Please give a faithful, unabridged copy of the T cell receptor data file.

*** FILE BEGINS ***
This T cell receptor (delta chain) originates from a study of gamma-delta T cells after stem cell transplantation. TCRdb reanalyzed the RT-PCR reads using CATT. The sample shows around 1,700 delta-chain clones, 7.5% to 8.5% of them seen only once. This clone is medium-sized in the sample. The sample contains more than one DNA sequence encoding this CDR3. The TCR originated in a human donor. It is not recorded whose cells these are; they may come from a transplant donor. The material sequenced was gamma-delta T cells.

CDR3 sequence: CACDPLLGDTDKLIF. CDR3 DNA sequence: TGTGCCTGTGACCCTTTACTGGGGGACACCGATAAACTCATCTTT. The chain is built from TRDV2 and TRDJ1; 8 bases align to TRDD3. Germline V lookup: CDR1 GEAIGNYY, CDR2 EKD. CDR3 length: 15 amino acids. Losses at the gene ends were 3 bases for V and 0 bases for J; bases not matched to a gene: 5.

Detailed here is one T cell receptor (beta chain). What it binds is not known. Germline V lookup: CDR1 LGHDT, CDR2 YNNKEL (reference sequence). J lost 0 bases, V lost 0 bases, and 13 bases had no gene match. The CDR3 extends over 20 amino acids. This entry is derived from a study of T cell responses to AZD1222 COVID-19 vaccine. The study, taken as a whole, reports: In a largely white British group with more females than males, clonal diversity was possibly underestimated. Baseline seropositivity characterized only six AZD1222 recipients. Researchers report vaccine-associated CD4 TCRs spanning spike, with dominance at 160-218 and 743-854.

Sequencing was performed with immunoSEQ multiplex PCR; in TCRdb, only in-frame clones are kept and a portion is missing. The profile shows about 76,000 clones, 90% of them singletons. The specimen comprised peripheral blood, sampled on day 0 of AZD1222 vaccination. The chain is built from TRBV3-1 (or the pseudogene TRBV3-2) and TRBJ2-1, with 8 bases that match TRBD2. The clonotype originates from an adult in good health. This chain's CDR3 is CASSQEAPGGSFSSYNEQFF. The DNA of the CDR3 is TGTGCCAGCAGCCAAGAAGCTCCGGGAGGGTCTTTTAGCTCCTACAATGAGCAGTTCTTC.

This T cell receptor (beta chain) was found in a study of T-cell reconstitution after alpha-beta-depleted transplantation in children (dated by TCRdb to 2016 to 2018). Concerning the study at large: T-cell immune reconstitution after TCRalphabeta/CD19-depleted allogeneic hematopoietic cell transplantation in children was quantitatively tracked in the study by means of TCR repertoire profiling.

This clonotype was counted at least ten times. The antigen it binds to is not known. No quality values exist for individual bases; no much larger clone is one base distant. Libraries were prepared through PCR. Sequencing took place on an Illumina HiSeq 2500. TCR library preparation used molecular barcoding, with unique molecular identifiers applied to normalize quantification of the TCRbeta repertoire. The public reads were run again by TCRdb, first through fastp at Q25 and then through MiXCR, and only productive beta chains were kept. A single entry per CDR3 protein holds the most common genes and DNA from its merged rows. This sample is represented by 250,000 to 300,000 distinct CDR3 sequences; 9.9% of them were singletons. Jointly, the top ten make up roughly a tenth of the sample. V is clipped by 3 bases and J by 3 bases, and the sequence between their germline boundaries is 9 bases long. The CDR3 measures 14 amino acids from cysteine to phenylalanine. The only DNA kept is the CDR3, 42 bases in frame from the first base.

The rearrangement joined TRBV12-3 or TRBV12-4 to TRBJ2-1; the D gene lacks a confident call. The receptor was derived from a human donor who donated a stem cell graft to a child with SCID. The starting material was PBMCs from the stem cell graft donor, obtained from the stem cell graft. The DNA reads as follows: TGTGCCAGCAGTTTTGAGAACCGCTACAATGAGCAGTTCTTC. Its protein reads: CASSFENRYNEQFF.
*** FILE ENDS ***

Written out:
This T cell receptor (delta chain) originates from a study of gamma-delta T cells after stem cell transplantation. TCRdb reanalyzed the RT-PCR reads using CATT. The sample shows around 1,700 delta-chain clones, 7.5% to 8.5% of them seen only once. This clone is medium-sized in the sample. The sample contains more than one DNA sequence encoding this CDR3. The TCR originated in a human donor. It is not recorded whose cells these are; they may come from a transplant donor. The material sequenced was gamma-delta T cells.

CDR3 sequence: CACDPLLGDTDKLIF. CDR3 DNA sequence: TGTGCCTGTGACCCTTTACTGGGGGACACCGATAAACTCATCTTT. The chain is built from TRDV2 and TRDJ1; 8 bases align to TRDD3. Germline V lookup: CDR1 GEAIGNYY, CDR2 EKD. CDR3 length: 15 amino acids. Losses at the gene ends were 3 bases for V and 0 bases for J; bases not matched to a gene: 5.

Detailed here is one T cell receptor (beta chain). What it binds is not known. Germline V lookup: CDR1 LGHDT, CDR2 YNNKEL (reference sequence). J lost 0 bases, V lost 0 bases, and 13 bases had no gene match. The CDR3 extends over 20 amino acids. This entry is derived from a study of T cell responses to AZD1222 COVID-19 vaccine. The study, taken as a whole, reports: In a largely white British group with more females than males, clonal diversity was possibly underestimated. Baseline seropositivity characterized only six AZD1222 recipients. Researchers report vaccine-associated CD4 TCRs spanning spike, with dominance at 160-218 and 743-854.

Sequencing was performed with immunoSEQ multiplex PCR; in TCRdb, only in-frame clones are kept and a portion is missing. The profile shows about 76,000 clones, 90% of them singletons. The specimen comprised peripheral blood, sampled on day 0 of AZD1222 vaccination. The chain is built from TRBV3-1 (or the pseudogene TRBV3-2) and TRBJ2-1, with 8 bases that match TRBD2. The clonotype originates from an adult in good health. This chain's CDR3 is CASSQEAPGGSFSSYNEQFF. The DNA of the CDR3 is TGTGCCAGCAGCCAAGAAGCTCCGGGAGGGTCTTTTAGCTCCTACAATGAGCAGTTCTTC.

This T cell receptor (beta chain) was found in a study of T-cell reconstitution after alpha-beta-depleted transplantation in children (dated by TCRdb to 2016 to 2018). Concerning the study at large: T-cell immune reconstitution after TCRalphabeta/CD19-depleted allogeneic hematopoietic cell transplantation in children was quantitatively tracked in the study by means of TCR repertoire profiling.

This clonotype was counted at least ten times. The antigen it binds to is not known. No quality values exist for individual bases; no much larger clone is one base distant. Libraries were prepared through PCR. Sequencing took place on an Illumina HiSeq 2500. TCR library preparation used molecular barcoding, with unique molecular identifiers applied to normalize quantification of the TCRbeta repertoire. The public reads were run again by TCRdb, first through fastp at Q25 and then through MiXCR, and only productive beta chains were kept. A single entry per CDR3 protein holds the most common genes and DNA from its merged rows. This sample is represented by 250,000 to 300,000 distinct CDR3 sequences; 9.9% of them were singletons. Jointly, the top ten make up roughly a tenth of the sample. V is clipped by 3 bases and J by 3 bases, and the sequence between their germline boundaries is 9 bases long. The CDR3 measures 14 amino acids from cysteine to phenylalanine. The only DNA kept is the CDR3, 42 bases in frame from the first base.

The rearrangement joined TRBV12-3 or TRBV12-4 to TRBJ2-1; the D gene lacks a confident call. The receptor was derived from a human donor who donated a stem cell graft to a child with SCID. The starting material was PBMCs from the stem cell graft donor, obtained from the stem cell graft. The DNA reads as follows: TGTGCCAGCAGTTTTGAGAACCGCTACAATGAGCAGTTCTTC. Its protein reads: CASSFENRYNEQFF.